With a second term assured, President Obama can now get down to the serious work of the economy. But he's expected to craft a new team at the White House to do so.
It's widely anticipated that current Secretary Timothy Geithner may stay briefly to help broker a deal on the fiscal cliff, but will exit for the private sector soon thereafter. The new hire's portfolio will include some of the most challenging tasks facing the administration.
"It is clear that the central agenda for the second term, at least initially, is long-term deficit reduction," says Robert Shapiro, a former U.S. undersecretary of commerce for economic affairs and adviser to the presidential campaigns of Bill Clinton, Al Gore, and John Kerry.
Of course, the deficit discussion is not a new one. Worries about the nation's towering deficits and debt grew louder during George W. Bush's two wars and President Obama's emergency economic measures, particularly the stimulus package. In 2010, Obama created the bipartisan National Commission on Fiscal Responsibility and Reform to study how to improve the nation's fiscal health. But with the automatic budget cuts and tax-cut expirations pending, it appears that the day of reckoning will come in the next term.
"I don't think they need to find the solutions," says Stephen Adams, president of the American Institute for Economic Research, of the next Treasury appointee. "The technical work has been done."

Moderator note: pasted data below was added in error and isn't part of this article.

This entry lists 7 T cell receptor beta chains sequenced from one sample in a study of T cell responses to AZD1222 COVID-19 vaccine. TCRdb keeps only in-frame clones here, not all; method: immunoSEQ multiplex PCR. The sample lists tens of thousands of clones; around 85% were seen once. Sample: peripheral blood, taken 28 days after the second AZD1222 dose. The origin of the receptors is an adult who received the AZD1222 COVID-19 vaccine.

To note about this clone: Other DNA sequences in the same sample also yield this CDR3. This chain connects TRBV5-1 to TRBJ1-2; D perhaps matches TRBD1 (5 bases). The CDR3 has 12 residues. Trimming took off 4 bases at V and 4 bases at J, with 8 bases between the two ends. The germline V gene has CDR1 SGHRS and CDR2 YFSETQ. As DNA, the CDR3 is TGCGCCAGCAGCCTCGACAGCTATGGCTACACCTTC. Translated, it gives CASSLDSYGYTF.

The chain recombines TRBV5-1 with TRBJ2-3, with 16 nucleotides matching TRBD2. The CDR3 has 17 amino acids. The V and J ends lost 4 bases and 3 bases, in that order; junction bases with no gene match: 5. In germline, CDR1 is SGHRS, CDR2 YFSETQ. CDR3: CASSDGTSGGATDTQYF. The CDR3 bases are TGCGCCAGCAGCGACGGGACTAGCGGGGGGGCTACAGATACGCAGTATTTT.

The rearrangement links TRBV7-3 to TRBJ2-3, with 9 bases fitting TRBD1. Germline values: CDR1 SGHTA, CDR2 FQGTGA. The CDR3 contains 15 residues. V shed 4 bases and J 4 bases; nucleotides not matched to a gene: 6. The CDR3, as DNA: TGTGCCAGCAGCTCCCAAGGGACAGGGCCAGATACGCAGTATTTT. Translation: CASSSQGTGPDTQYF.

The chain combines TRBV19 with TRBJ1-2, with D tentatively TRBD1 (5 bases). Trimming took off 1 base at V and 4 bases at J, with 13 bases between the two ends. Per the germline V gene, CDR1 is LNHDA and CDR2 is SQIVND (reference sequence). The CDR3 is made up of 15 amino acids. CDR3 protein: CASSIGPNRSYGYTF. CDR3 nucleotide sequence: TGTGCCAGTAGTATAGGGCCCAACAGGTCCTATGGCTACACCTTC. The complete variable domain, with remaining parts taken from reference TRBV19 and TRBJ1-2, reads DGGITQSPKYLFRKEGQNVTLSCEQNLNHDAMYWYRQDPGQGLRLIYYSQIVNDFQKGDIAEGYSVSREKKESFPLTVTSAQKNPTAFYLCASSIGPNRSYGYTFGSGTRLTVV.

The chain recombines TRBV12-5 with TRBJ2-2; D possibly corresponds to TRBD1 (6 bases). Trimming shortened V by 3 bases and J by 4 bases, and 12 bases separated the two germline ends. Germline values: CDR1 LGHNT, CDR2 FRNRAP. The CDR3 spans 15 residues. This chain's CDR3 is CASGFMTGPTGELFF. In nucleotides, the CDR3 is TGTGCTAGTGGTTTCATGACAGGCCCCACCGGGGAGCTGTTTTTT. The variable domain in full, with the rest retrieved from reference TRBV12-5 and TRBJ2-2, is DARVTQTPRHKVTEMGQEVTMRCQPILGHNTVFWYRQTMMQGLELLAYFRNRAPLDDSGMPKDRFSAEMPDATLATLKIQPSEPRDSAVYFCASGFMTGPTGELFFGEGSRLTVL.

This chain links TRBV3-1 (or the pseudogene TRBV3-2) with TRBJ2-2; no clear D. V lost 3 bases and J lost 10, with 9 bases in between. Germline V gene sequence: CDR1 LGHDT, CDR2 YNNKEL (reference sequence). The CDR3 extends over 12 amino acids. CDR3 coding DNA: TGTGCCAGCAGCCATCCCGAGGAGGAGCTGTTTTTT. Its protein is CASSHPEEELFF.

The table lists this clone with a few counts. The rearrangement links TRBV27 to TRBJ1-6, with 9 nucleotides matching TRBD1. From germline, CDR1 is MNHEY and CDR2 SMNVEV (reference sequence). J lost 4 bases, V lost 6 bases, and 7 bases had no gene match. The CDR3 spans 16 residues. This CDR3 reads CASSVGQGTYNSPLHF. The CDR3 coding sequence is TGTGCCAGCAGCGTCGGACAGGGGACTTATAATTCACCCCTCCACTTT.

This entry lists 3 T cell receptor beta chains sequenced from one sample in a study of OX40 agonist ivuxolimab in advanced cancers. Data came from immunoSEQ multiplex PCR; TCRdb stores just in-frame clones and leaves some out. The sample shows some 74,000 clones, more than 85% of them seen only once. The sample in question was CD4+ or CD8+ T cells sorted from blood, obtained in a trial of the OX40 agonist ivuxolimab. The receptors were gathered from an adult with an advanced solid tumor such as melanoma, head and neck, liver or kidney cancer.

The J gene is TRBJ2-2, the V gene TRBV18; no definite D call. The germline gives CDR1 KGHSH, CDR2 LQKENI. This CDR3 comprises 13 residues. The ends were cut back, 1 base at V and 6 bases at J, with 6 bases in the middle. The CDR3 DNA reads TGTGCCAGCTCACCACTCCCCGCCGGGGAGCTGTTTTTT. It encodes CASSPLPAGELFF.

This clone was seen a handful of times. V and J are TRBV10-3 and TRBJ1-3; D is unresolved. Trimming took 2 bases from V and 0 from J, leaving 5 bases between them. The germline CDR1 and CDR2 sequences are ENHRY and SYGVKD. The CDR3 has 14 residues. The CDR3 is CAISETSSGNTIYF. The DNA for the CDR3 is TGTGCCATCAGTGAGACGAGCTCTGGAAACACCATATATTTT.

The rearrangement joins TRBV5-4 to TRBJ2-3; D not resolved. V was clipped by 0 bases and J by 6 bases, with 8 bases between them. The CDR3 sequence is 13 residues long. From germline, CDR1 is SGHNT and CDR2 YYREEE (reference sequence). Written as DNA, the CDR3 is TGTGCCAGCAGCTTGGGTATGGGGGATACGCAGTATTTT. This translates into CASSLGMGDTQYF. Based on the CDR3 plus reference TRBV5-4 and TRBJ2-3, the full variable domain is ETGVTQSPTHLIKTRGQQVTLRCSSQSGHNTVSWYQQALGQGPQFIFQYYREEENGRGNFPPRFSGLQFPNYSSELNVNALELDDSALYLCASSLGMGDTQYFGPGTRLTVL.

The grunt work, rather, will be more interpersonal than mathematical.
"It has to be someone who's really artful at bringing lots of people to the table, [who has] credibility around budgets and tax issues but has the ability to be a facilitator of the dialogue," Adams says.
One of the most-buzzed-about possibilities appears to have both the knowledge and the bipartisan bona fides. Erskine Bowles was, along with former Republican Senator Alan Simpson, cochair of the president's fiscal responsibility commission. Though Bowles was a chief of staff in the Clinton White House, he earned the respect of Republicans while on the debt commission. Politicians of both parties, including Republican presidential contender Mitt Romney, have spoken approvingly of the proposal, which called for both spending cuts and increased revenues.
Current White House Chief of Staff Jacob Lew is also considered a front runner. He served as the OMB chief under both Obama and Clinton, giving him plenty of number-crunching experience. However, Lew may have made enemies among GOP lawmakers during 2011 budget negotiations, according to Reuters, which reports that Hill GOP staffers said he wasn't always helpful in those talks.
One alternative is a high-ranking business executive. Names that have surfaced publicly include Laurence Fink, CEO of investment-management firm BlackRock, and long-time Democratic adviser Roger Altman, chairman of Evercore Partners, also a former deputy Treasury secretary. A private-sector choice could have the benefit of bringing the business community into the tax-reform conversation, but Shapiro thinks that now may not be the right time for an executive at Treasury.